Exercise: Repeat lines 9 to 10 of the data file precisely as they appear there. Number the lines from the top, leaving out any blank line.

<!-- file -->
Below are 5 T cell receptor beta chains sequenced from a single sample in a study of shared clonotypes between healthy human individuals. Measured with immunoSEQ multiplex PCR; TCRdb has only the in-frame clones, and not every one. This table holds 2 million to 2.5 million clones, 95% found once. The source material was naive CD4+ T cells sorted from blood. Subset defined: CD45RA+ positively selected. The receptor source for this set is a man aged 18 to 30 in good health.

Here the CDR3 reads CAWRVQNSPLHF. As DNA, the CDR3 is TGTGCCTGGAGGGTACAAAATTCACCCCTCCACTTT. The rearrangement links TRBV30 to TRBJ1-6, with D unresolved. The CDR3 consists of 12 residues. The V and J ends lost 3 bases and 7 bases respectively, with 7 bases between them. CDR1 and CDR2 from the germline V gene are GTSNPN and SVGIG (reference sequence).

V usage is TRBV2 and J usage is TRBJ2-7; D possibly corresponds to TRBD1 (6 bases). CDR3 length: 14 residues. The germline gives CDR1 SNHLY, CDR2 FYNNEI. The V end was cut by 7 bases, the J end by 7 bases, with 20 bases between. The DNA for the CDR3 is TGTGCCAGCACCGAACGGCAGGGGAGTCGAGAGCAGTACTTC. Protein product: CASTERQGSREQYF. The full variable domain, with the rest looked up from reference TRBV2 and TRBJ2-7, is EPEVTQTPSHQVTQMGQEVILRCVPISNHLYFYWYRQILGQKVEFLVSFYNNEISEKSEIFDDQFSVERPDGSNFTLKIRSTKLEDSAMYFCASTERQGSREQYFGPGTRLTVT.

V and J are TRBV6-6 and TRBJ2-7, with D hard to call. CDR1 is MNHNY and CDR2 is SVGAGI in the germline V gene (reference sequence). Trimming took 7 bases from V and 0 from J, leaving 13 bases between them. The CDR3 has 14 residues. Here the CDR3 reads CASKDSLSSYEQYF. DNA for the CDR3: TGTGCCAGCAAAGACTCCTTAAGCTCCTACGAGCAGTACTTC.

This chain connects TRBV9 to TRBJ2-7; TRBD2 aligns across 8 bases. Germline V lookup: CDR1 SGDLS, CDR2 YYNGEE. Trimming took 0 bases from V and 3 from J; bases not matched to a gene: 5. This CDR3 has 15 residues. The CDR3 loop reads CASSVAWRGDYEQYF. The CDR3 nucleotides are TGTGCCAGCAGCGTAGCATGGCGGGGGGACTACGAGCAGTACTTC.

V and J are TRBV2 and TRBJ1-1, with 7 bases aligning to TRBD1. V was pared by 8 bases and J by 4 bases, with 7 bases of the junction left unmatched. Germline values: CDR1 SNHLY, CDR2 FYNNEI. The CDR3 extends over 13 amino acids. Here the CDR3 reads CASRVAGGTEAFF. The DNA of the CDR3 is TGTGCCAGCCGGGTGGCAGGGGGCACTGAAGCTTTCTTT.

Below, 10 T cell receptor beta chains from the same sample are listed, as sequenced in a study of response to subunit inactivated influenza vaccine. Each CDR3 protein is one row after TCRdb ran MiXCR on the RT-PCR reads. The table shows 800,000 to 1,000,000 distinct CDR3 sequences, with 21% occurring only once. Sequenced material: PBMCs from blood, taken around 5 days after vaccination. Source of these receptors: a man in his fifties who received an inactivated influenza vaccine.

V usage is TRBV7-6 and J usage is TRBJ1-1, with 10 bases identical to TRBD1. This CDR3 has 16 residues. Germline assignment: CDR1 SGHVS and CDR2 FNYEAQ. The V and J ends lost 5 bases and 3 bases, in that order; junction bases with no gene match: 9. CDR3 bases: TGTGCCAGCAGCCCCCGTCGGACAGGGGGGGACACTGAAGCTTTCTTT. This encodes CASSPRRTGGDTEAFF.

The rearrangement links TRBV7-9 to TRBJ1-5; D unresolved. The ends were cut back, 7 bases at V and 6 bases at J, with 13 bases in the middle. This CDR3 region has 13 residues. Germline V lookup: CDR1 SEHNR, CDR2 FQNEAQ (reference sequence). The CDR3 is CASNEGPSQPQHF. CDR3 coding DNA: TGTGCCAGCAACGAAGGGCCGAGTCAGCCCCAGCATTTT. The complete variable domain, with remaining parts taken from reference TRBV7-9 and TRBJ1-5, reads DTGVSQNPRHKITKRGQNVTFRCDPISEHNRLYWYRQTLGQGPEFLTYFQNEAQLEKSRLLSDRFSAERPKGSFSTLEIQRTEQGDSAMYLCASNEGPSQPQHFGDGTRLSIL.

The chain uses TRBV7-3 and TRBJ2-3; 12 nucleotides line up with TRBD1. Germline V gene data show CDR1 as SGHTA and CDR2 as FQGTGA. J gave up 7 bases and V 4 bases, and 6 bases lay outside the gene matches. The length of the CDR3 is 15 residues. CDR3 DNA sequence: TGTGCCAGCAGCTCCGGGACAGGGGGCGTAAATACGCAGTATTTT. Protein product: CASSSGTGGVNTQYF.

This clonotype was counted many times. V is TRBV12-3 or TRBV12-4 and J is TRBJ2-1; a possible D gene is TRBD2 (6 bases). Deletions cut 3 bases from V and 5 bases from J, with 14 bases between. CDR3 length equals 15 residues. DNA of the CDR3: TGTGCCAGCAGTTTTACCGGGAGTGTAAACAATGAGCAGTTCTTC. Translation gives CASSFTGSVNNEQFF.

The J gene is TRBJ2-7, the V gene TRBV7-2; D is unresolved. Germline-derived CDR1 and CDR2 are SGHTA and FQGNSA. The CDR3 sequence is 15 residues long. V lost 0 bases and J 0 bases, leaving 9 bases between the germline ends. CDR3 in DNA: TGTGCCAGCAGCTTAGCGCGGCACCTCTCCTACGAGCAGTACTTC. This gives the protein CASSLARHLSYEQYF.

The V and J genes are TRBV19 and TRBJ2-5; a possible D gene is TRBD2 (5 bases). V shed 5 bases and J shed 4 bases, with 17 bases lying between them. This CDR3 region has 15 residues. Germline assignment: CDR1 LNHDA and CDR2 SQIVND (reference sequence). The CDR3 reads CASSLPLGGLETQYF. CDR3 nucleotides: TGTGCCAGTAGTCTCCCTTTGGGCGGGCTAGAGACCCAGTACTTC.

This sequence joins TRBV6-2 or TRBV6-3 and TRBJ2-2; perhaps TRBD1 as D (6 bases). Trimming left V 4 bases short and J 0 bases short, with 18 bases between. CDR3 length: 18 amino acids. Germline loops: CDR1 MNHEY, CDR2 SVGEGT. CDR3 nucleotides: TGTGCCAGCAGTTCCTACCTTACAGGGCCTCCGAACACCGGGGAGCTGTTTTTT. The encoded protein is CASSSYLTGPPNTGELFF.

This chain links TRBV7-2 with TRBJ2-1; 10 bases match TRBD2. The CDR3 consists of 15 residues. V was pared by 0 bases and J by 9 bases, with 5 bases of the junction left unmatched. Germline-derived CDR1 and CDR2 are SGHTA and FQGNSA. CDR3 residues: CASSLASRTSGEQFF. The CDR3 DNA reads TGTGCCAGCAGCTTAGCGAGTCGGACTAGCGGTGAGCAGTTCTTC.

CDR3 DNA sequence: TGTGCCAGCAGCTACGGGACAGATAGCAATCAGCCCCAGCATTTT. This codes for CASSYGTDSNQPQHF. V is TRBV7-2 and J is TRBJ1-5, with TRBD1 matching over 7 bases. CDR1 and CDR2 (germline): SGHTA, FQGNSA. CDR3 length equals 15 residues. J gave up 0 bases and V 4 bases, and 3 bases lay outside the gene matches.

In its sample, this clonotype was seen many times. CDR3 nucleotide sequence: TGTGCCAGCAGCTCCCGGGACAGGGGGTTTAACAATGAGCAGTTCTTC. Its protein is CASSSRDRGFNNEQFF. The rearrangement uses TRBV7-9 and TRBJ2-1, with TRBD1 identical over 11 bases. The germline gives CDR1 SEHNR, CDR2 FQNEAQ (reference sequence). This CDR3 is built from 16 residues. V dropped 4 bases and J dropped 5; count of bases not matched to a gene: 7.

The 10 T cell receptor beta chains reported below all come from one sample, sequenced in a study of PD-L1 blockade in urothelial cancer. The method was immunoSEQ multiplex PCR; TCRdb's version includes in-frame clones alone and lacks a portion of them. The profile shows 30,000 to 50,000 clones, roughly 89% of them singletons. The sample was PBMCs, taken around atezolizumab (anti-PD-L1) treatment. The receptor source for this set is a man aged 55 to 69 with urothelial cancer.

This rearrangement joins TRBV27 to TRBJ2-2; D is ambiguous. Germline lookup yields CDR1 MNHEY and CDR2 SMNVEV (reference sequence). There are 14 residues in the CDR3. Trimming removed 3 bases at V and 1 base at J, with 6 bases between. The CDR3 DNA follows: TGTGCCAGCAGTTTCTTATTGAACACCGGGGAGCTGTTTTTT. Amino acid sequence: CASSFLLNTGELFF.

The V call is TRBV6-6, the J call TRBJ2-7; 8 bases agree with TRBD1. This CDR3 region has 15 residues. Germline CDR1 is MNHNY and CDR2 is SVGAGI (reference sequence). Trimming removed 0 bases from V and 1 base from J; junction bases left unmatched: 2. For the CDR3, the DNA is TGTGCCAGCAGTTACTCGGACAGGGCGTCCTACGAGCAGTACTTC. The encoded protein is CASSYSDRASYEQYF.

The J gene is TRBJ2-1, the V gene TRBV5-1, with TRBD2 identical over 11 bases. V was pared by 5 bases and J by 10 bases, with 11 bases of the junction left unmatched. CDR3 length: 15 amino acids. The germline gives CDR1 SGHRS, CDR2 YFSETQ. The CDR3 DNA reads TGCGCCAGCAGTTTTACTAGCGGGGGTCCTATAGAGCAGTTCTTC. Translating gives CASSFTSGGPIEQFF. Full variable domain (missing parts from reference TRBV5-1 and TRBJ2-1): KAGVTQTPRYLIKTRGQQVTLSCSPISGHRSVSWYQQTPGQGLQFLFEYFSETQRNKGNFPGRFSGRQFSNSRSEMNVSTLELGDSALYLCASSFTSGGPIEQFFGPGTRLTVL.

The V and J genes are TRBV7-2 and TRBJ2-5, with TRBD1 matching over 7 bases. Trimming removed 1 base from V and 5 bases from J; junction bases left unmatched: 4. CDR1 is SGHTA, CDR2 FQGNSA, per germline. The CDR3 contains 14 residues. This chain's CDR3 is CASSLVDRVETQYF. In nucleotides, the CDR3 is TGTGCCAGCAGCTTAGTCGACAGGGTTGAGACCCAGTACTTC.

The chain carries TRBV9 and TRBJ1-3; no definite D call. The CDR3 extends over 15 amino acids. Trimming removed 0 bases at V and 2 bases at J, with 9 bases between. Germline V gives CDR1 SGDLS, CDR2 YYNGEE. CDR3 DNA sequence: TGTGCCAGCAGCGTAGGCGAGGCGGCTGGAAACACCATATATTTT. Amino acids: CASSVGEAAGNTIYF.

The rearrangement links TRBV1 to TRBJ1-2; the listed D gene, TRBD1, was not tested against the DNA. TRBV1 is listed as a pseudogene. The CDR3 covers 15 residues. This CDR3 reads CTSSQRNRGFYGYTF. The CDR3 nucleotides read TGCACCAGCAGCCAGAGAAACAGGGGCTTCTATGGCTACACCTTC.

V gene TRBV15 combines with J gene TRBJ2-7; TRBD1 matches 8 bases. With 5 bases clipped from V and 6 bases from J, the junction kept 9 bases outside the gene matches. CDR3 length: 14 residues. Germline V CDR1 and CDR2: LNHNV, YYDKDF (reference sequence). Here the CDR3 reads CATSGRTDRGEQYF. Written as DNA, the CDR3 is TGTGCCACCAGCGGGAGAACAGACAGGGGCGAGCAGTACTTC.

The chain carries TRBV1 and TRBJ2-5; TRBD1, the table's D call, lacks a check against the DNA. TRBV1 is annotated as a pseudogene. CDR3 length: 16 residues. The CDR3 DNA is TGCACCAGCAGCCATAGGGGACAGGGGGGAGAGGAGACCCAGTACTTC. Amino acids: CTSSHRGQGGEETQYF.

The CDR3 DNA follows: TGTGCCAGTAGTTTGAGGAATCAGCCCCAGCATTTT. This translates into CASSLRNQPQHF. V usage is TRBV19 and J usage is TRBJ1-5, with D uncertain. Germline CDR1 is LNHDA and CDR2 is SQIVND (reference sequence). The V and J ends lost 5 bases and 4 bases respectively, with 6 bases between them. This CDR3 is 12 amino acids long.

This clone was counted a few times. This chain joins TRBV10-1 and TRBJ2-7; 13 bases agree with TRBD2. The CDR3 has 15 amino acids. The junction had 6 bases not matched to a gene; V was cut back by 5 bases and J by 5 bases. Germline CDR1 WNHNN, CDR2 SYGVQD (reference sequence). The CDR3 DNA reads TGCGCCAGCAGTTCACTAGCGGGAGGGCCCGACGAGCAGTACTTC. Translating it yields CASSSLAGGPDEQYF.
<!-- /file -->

The rearrangement links TRBV7-9 to TRBJ1-5; D unresolved. The ends were cut back, 7 bases at V and 6 bases at J, with 13 bases in the middle. This CDR3 region has 13 residues. Germline V lookup: CDR1 SEHNR, CDR2 FQNEAQ (reference sequence). The CDR3 is CASNEGPSQPQHF. CDR3 coding DNA: TGTGCCAGCAACGAAGGGCCGAGTCAGCCCCAGCATTTT. The complete variable domain, with remaining parts taken from reference TRBV7-9 and TRBJ1-5, reads DTGVSQNPRHKITKRGQNVTFRCDPISEHNRLYWYRQTLGQGPEFLTYFQNEAQLEKSRLLSDRFSAERPKGSFSTLEIQRTEQGDSAMYLCASNEGPSQPQHFGDGTRLSIL.

The chain uses TRBV7-3 and TRBJ2-3; 12 nucleotides line up with TRBD1. Germline V gene data show CDR1 as SGHTA and CDR2 as FQGTGA. J gave up 7 bases and V 4 bases, and 6 bases lay outside the gene matches. The length of the CDR3 is 15 residues. CDR3 DNA sequence: TGTGCCAGCAGCTCCGGGACAGGGGGCGTAAATACGCAGTATTTT. Protein product: CASSSGTGGVNTQYF.